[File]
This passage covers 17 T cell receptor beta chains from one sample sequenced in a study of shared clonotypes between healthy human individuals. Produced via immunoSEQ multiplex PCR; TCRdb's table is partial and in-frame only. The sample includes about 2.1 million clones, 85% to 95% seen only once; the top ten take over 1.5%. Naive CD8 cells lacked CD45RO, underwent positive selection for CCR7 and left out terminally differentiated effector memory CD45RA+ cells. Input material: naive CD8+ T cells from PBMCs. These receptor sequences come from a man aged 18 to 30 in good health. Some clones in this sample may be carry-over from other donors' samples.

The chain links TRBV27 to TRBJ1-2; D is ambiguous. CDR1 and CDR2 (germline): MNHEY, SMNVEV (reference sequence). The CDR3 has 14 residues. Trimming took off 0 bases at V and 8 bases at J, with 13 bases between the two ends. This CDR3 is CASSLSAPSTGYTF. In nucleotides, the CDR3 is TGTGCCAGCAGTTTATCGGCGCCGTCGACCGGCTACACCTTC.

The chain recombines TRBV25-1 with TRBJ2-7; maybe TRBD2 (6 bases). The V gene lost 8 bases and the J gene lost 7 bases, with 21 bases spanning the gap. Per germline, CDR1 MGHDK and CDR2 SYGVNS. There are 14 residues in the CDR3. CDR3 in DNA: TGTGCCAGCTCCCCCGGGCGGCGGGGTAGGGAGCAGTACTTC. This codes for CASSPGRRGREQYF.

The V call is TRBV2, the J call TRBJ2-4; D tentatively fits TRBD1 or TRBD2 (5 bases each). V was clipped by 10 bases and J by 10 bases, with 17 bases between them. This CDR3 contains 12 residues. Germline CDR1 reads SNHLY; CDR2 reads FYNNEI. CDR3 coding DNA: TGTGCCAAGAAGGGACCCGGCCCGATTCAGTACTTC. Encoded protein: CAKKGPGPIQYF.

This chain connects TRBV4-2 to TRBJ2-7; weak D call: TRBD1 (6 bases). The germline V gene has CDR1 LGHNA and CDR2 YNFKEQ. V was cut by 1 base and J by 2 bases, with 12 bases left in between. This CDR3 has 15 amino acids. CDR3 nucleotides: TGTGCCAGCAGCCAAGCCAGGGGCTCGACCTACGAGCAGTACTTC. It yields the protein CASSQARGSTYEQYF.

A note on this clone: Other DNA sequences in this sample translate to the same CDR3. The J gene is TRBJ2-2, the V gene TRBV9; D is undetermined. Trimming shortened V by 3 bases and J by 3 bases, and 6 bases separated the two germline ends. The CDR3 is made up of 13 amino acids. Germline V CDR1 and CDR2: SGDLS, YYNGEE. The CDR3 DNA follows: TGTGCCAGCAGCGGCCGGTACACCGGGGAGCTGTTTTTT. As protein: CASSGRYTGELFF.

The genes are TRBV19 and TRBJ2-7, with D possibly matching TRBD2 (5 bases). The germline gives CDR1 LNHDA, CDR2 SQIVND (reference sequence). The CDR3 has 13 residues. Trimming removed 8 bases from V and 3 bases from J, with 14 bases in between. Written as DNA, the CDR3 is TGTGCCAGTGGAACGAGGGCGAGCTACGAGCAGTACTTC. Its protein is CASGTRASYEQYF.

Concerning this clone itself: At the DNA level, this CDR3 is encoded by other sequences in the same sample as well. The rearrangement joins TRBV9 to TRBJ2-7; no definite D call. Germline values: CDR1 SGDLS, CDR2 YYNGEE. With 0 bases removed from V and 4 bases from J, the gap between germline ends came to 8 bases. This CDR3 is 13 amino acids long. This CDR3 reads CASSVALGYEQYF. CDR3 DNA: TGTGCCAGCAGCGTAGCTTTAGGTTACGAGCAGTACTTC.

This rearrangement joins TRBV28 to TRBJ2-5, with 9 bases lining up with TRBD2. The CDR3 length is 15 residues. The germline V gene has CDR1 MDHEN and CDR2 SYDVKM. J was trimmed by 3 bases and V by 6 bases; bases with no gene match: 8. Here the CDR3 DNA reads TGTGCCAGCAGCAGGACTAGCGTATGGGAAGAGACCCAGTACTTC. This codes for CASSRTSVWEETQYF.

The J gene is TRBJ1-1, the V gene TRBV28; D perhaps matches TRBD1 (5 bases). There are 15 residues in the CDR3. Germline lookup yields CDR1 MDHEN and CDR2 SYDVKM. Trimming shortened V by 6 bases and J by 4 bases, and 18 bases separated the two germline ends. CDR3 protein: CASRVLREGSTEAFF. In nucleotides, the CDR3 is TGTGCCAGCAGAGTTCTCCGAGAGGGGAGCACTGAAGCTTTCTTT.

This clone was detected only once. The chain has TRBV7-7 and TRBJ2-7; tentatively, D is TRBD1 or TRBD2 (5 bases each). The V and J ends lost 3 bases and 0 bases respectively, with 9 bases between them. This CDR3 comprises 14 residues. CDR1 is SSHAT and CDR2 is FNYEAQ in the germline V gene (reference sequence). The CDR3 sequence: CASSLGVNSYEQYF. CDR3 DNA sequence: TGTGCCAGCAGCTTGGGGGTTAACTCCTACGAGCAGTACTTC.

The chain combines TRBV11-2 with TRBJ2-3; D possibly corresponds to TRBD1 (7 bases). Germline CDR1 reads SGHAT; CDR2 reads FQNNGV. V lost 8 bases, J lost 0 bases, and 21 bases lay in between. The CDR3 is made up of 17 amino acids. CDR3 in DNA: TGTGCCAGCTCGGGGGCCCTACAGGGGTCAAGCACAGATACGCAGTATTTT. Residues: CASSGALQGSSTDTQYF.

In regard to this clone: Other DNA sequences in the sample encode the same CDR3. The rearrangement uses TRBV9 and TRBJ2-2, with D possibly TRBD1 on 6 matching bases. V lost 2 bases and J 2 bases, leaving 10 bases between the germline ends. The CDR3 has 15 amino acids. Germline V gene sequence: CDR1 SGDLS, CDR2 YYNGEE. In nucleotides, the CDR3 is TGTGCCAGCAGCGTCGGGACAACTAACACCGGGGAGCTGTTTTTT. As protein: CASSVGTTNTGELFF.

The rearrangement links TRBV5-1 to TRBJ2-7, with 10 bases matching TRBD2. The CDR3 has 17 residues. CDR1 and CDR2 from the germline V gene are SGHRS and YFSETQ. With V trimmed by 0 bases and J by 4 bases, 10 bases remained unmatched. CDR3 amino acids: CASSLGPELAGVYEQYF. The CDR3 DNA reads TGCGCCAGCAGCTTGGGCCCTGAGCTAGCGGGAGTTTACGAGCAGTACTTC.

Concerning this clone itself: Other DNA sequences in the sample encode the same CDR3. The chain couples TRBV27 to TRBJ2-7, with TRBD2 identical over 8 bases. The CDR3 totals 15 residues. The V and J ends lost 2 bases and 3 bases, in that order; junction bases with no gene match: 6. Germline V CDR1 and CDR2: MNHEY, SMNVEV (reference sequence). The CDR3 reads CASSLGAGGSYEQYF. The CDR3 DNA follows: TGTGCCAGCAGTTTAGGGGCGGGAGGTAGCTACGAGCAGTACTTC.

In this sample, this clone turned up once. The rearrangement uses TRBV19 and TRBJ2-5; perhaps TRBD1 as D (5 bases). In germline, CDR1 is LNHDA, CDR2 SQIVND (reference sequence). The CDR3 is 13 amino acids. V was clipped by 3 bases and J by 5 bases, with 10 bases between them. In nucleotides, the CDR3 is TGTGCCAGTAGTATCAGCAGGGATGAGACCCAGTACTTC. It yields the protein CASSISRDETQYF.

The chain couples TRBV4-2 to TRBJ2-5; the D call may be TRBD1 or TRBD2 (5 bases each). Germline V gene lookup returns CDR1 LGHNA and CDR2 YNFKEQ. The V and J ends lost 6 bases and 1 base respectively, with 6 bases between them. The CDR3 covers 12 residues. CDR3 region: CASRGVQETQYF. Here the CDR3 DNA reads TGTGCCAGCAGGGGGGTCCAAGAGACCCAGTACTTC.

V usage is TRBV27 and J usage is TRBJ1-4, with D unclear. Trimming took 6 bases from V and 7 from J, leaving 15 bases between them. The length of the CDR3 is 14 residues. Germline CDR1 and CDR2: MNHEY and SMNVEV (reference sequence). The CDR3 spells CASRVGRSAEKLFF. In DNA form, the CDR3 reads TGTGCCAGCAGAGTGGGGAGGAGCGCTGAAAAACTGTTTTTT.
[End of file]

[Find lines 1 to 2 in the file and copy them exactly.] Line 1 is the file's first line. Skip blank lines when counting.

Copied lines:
This passage covers 17 T cell receptor beta chains from one sample sequenced in a study of shared clonotypes between healthy human individuals. Produced via immunoSEQ multiplex PCR; TCRdb's table is partial and in-frame only. The sample includes about 2.1 million clones, 85% to 95% seen only once; the top ten take over 1.5%. Naive CD8 cells lacked CD45RO, underwent positive selection for CCR7 and left out terminally differentiated effector memory CD45RA+ cells. Input material: naive CD8+ T cells from PBMCs. These receptor sequences come from a man aged 18 to 30 in good health. Some clones in this sample may be carry-over from other donors' samples.

The chain links TRBV27 to TRBJ1-2; D is ambiguous. CDR1 and CDR2 (germline): MNHEY, SMNVEV (reference sequence). The CDR3 has 14 residues. Trimming took off 0 bases at V and 8 bases at J, with 13 bases between the two ends. This CDR3 is CASSLSAPSTGYTF. In nucleotides, the CDR3 is TGTGCCAGCAGTTTATCGGCGCCGTCGACCGGCTACACCTTC.